BBC NEWS Americas Africa Europe Middle East South Asia Asia Pacific Spanish Portuguese Caribbean
BBCi NEWS   SPORT   WEATHER   WORLD SERVICE   A-Z INDEX     

BBC News World Edition
 You are in: Americas  
News Front Page
Africa
Americas
Asia-Pacific
Europe
Middle East
South Asia
UK
Business
Entertainment
Science/Nature
Technology
Health
-------------
Talking Point
-------------
Country Profiles
In Depth
-------------
Programmes
-------------
BBC Sport
BBC Weather
SERVICES
-------------
LANGUAGES
EDITIONS
Saturday, 25 May, 2002, 02:01 GMT 03:01 UK
FBI's 'missed terror clues' investigated
Robert Mueller, FBI director
Mueller: "Different approach to fighting terror needed"
A United States congressional inquiry into intelligence failures in the run-up to 11 September is to give high priority to allegations that the FBI hindered an investigation of a terrorism suspect.

Coleen Rowley, an FBI agent based in Minnesota, has sent a letter to the head of the FBI and key congressmen, accusing the bureau's headquarters of setting up a "roadblock" to the investigation of Zacarias Moussaoui ahead of the terror attacks on New York and Washington.

A French citizen of Moroccan origin, Mr Moussaoui has been accused of conspiring to carry out the 11 September attacks.

Zacarias Moussaoui
Moussaoui: Minnesota agents suspected "terrorist links"
Senator Bob Graham, chairman of the Senate Intelligence Committee, said the allegations showed there was a "lack of aggressive follow-through" over the Moussaoui case.

These concerns "deserved to have gotten greater attention," the Florida Democrat said.

Senator Graham will co-chair a congressional inquiry examining the US intelligence system, including any failures leading up to the 11 September attacks.

The inquiry, set up by a joint committee of the Senate and the House of Representatives, will begin its hearings on 4 June, he announced on Friday.

Classified letter

In a highly unusual step for an FBI agent, Ms Rowley sent a 13-page classified letter to FBI headquarters.

It said the bureau should have approved a request from her office for a search warrant for Mr Moussaoui, who was detained in August after arousing suspicions at a local flight school.

Ms Rowley's letter marks the first known time an FBI agent has formally complained about the agency's failure to pursue warnings before the 11 September attacks.

In the letter, she reportedly complained about a lack of co-ordination, mix-ups and even obstacles put in the way of her office's investigations from FBI headquarters.

The Minnesota office asked FBI headquarters to issue a warrant to search Mr Moussaoui's computer hard drive in August, but were told there was "insufficient probable cause" to grant the request at the time.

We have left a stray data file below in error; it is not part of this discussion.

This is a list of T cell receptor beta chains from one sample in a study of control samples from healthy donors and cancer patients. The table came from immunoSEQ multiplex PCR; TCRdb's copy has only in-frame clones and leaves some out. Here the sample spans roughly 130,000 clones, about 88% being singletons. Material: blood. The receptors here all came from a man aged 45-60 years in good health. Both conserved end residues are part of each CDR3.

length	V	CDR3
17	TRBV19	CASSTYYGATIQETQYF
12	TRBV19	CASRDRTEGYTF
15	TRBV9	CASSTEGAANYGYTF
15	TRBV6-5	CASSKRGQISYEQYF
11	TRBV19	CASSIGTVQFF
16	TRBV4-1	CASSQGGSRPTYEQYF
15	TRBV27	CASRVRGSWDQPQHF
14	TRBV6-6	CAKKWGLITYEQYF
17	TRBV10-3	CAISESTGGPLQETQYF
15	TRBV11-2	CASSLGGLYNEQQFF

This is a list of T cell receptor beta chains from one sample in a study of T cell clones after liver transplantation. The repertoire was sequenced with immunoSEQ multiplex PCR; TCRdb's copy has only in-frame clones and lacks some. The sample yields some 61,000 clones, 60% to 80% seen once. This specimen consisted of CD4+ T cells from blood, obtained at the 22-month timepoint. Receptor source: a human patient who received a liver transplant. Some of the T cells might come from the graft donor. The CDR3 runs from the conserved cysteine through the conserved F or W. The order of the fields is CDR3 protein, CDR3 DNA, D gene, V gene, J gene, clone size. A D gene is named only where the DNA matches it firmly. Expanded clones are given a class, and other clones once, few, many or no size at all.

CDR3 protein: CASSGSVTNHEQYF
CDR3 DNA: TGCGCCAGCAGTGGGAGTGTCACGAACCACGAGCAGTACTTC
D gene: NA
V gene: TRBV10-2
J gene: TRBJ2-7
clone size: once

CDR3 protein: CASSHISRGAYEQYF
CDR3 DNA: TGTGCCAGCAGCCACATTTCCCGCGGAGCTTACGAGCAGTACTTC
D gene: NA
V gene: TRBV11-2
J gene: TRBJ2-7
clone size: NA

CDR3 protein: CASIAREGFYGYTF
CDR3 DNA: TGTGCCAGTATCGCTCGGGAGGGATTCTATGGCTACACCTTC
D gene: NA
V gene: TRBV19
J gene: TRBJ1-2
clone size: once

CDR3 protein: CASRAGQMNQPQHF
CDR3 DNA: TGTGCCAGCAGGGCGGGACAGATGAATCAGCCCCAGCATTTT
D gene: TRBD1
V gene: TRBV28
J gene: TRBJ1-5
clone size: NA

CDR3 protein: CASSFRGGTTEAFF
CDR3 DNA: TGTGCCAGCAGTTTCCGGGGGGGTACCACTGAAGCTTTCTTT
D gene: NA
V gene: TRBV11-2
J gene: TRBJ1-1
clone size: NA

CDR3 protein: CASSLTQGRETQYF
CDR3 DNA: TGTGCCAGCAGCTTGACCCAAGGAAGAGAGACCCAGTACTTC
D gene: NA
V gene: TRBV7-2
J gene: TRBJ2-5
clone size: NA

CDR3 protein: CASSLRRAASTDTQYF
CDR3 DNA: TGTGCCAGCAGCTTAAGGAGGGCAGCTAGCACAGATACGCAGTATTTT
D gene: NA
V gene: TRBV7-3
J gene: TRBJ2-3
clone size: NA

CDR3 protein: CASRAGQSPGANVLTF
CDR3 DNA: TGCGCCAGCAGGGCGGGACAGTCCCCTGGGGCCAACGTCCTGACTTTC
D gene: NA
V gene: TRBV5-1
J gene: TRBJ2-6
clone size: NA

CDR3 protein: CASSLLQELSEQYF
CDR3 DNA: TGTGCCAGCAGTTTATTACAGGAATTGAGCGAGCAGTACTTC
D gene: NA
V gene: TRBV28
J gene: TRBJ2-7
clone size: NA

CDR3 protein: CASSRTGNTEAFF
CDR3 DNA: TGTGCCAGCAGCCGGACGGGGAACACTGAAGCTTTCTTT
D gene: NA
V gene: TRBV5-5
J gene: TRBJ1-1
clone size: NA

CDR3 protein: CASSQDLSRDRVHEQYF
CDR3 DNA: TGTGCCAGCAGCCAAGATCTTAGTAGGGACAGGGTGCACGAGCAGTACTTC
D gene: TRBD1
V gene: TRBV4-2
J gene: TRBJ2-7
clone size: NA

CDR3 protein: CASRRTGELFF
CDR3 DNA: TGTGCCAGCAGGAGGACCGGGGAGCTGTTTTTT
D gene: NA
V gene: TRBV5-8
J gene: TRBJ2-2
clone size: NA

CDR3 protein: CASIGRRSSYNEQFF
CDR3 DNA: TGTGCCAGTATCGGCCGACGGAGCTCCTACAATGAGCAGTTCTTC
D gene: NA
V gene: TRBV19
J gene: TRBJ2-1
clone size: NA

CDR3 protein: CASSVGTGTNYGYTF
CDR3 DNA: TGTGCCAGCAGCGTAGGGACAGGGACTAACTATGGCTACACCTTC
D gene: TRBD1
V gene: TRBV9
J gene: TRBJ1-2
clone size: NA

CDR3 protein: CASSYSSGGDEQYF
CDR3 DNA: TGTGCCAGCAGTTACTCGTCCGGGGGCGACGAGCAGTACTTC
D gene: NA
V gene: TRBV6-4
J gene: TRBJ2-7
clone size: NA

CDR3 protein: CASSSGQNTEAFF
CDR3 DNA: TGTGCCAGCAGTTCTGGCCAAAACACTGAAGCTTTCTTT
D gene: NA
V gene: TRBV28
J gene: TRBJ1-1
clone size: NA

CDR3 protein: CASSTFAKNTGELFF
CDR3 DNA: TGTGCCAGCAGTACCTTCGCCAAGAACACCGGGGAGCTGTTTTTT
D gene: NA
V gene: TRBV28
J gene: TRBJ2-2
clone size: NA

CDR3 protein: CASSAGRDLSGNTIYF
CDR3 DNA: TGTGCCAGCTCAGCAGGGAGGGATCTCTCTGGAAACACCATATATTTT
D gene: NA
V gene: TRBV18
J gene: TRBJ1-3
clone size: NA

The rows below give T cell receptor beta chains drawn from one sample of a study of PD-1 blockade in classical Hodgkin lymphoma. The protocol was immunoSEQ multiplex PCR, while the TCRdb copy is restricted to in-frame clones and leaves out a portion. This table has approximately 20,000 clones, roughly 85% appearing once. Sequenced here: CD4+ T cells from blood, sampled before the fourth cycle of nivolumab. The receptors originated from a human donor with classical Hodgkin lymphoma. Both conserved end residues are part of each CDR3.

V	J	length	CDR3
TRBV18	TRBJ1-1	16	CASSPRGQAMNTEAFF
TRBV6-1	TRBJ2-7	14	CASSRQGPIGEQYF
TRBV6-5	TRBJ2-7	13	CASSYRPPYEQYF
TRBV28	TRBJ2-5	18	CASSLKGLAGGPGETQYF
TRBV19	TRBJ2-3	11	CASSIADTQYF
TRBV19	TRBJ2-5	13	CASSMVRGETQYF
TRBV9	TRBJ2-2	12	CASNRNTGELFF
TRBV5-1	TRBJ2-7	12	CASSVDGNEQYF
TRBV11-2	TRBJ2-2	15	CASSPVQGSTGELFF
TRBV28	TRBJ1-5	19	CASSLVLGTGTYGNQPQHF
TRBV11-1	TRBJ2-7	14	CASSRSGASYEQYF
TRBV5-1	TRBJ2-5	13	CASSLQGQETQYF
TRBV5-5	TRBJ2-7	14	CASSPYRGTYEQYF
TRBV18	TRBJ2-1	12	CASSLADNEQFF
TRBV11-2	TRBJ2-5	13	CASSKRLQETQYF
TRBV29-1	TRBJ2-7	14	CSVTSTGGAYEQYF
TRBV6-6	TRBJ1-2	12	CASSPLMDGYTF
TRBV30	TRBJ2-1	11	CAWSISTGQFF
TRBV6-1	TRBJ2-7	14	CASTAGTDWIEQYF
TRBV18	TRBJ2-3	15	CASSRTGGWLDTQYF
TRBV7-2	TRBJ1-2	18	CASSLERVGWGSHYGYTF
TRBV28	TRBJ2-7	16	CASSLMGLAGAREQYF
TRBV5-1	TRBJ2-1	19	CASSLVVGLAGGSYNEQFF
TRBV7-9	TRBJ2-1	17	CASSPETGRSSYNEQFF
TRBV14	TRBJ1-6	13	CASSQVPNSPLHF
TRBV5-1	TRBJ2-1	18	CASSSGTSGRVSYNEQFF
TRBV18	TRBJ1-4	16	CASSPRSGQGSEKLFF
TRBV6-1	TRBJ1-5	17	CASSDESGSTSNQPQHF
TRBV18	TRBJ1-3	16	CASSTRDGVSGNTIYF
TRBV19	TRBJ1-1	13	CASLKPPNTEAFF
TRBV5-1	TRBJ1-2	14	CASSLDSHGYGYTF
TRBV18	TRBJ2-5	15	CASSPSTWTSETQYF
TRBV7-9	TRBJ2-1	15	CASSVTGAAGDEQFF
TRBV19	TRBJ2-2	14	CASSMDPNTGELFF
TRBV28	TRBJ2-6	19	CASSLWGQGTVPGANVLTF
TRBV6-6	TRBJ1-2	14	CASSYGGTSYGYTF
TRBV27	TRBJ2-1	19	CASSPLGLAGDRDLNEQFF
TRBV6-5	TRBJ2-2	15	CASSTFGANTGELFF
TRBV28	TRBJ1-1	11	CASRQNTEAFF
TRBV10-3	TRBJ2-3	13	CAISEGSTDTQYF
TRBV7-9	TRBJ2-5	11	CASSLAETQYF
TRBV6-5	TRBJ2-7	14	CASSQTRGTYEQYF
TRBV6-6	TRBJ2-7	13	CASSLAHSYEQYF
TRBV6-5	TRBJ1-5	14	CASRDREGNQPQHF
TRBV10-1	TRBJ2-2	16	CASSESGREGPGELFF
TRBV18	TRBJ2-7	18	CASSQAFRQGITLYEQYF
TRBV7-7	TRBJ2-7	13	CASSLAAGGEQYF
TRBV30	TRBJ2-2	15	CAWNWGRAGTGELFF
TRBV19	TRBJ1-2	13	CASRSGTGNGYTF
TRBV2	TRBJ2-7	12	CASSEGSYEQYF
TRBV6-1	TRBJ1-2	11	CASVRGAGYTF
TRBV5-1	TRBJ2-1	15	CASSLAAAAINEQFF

But according to the Washington Post, Minneapolis investigators believed there was significant evidence of Mr Moussaoui's links to terrorists.

When the request for a warrant was denied, the office tried to bypass FBI headquarters and notify the CIA's counter-terrorist operation directly. Minnesota agents were reprimanded, according to Ms Rowley's letter.

After receiving the letter on Tuesday, FBI director Robert Mueller acknowledged that his agency needed a "different approach" to fighting terror threats.

Closed-door hearing

The directors of the CIA and the FBI will both be asked to attend the closed-door session of the congressional inquiry. There are plans for public hearings to take place later in the summer.

Senator Graham said the process was designed to inform Congress and the American public about what happened before, on and after 11 September, specifically as it related to the performance of the intelligence agencies.

The senator said the 23 member panel had already interviewed 175 people and gathered more than 30,000 documents.

The White House is hoping that this will be the only inquiry into intelligence issues surrounding 11 September.

But there are a significant number of influential voices calling for a much wider inquiry, conducted by a group of respected people from outside the intelligence world.

BBC Washington correspondent Justin Webb says it is already plain that the US intelligence agencies did not talk to each other as often as they should have done before 11 September, and the committee will almost certainly concentrate on the need for much better co-ordination in the future.


Key stories

European probe

Background

IN DEPTH
See also:

22 May 02 | Americas
23 May 02 | Americas
12 Dec 01 | Americas
11 Dec 01 | Americas
18 Dec 01 | South Asia
Internet links:


The BBC is not responsible for the content of external internet sites

Links to more Americas stories are at the foot of the page.



Links to more Americas stories

© BBC ^^ Back to top

News Front Page | Africa | Americas | Asia-Pacific | Europe | Middle East |
South Asia | UK | Business | Entertainment | Science/Nature |
Technology | Health | Talking Point | Country Profiles | In Depth |
Programmes